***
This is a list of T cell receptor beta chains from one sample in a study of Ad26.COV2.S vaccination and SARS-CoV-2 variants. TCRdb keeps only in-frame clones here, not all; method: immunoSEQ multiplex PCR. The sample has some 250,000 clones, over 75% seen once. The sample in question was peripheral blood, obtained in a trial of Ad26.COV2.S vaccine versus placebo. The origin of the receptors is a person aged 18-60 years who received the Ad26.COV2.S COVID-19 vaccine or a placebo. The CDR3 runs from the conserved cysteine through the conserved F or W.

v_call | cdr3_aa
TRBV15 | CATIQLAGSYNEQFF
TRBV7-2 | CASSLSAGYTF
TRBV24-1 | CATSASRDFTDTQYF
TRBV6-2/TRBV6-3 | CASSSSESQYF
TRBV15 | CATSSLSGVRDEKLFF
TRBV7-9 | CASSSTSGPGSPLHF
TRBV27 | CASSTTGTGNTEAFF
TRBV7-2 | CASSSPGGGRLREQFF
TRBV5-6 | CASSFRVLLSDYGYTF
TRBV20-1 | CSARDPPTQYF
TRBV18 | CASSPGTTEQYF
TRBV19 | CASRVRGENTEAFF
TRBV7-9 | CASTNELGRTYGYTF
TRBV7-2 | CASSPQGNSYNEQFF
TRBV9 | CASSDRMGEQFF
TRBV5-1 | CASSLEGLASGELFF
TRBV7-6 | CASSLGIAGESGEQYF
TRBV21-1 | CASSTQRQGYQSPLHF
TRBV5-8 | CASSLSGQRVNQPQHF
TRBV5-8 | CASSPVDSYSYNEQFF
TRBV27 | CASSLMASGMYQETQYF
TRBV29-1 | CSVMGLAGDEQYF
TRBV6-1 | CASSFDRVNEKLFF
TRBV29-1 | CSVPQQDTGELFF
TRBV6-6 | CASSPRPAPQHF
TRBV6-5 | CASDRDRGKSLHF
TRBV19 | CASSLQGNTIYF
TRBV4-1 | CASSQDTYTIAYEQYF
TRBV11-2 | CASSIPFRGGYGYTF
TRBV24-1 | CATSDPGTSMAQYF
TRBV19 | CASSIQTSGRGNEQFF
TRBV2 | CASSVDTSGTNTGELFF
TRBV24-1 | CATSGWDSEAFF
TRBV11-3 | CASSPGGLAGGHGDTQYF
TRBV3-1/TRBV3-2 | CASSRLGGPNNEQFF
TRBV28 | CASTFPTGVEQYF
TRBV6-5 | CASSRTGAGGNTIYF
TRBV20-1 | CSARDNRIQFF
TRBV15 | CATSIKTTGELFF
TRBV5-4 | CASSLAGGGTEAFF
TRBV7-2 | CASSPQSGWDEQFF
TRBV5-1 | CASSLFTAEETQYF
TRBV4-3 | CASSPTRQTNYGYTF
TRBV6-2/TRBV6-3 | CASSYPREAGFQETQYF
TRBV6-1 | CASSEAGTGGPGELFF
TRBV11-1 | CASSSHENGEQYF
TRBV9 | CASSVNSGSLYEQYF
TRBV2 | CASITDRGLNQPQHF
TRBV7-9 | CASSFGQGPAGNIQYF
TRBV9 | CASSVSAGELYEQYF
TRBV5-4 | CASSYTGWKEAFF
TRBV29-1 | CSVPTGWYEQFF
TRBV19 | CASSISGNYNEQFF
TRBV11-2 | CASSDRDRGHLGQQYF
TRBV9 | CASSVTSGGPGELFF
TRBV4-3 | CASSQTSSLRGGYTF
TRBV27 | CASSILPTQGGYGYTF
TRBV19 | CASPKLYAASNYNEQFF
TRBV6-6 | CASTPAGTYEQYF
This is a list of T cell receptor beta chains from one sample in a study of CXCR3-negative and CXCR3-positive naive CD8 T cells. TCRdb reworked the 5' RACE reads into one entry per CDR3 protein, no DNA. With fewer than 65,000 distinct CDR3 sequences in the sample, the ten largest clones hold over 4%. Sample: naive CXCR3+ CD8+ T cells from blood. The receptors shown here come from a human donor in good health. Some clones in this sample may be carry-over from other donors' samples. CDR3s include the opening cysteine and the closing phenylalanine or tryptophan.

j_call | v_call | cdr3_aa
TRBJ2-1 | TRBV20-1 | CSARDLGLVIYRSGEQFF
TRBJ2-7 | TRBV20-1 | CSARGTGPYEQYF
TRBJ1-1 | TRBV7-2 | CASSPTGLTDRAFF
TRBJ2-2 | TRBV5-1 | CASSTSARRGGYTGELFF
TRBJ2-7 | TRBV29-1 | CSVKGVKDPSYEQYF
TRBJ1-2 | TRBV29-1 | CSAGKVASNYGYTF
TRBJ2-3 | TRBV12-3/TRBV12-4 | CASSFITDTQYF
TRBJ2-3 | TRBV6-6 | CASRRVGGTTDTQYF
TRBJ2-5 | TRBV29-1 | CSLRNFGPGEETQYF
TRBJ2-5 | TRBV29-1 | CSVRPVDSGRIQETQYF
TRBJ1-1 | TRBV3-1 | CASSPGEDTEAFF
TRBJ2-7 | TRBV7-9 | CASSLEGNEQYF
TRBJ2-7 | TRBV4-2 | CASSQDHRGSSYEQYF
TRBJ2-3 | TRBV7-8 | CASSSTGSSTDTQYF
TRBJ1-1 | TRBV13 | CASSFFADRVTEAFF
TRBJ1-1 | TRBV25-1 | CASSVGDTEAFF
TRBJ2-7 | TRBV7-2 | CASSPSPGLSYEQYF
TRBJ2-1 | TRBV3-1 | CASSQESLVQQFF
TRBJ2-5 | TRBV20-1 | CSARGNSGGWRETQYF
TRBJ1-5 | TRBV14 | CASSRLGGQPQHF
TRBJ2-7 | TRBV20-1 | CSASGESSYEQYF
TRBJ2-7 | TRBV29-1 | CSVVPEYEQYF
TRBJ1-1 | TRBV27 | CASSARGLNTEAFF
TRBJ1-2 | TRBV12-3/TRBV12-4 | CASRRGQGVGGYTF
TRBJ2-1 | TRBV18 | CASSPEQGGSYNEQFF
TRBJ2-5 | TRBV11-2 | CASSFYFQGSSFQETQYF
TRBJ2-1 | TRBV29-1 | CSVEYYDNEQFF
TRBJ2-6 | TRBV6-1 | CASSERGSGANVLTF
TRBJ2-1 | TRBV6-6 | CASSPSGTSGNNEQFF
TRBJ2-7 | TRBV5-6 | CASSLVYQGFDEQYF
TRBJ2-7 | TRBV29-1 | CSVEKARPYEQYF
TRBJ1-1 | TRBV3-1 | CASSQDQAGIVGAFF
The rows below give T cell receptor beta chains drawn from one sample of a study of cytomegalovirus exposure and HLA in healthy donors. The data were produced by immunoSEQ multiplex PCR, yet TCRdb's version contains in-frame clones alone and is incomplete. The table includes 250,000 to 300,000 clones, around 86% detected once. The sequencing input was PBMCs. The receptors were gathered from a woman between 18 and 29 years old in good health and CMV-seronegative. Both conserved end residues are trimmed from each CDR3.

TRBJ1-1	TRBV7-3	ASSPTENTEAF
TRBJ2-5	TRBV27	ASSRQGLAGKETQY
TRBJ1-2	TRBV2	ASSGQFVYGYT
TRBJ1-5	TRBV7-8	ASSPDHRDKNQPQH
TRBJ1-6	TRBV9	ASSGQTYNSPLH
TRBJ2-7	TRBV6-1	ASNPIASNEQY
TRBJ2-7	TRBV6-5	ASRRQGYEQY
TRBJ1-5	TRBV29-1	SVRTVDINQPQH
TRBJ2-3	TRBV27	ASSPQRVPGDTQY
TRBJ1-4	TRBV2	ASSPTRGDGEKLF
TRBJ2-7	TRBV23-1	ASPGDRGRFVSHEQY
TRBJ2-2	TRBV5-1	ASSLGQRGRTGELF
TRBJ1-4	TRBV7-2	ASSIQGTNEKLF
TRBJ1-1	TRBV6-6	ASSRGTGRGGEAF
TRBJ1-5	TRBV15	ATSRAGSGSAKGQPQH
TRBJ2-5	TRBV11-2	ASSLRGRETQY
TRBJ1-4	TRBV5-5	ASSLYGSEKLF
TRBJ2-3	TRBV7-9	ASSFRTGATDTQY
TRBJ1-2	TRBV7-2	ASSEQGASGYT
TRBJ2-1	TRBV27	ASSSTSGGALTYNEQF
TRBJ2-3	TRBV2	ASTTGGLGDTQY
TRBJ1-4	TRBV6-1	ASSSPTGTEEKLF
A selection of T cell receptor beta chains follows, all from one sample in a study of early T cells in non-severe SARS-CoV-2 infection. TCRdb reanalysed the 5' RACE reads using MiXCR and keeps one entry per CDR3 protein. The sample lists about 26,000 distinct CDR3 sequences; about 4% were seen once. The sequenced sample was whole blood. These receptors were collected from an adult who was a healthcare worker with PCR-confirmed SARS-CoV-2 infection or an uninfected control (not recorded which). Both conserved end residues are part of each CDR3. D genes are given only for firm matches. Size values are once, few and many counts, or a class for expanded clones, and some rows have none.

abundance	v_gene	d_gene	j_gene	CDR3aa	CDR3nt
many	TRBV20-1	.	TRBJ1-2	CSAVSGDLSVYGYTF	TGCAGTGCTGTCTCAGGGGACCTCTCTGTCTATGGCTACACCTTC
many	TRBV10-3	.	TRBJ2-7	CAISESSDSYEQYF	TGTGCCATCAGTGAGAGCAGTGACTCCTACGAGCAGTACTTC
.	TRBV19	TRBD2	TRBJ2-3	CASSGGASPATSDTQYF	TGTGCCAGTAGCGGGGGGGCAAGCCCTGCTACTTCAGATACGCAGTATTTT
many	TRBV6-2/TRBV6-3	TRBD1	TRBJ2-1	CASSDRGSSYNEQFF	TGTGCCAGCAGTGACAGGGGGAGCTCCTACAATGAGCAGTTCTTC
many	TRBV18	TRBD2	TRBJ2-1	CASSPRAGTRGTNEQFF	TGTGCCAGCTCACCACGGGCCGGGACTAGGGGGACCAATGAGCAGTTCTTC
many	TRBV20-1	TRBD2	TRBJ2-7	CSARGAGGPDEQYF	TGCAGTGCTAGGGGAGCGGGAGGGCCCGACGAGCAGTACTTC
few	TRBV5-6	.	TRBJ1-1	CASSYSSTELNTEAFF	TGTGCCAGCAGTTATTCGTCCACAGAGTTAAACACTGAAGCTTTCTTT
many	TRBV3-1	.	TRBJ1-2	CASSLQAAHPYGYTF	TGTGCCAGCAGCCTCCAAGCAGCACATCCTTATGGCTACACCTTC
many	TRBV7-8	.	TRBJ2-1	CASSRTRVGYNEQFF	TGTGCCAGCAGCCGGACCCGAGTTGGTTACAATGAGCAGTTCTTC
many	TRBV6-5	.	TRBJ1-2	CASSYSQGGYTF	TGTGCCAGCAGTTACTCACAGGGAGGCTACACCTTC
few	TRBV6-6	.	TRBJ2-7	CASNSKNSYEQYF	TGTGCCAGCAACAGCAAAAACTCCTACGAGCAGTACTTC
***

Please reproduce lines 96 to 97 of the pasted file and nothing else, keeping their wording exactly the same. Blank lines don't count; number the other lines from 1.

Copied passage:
The rows below give T cell receptor beta chains drawn from one sample of a study of cytomegalovirus exposure and HLA in healthy donors. The data were produced by immunoSEQ multiplex PCR, yet TCRdb's version contains in-frame clones alone and is incomplete. The table includes 250,000 to 300,000 clones, around 86% detected once. The sequencing input was PBMCs. The receptors were gathered from a woman between 18 and 29 years old in good health and CMV-seronegative. Both conserved end residues are trimmed from each CDR3.

TRBJ1-1	TRBV7-3	ASSPTENTEAF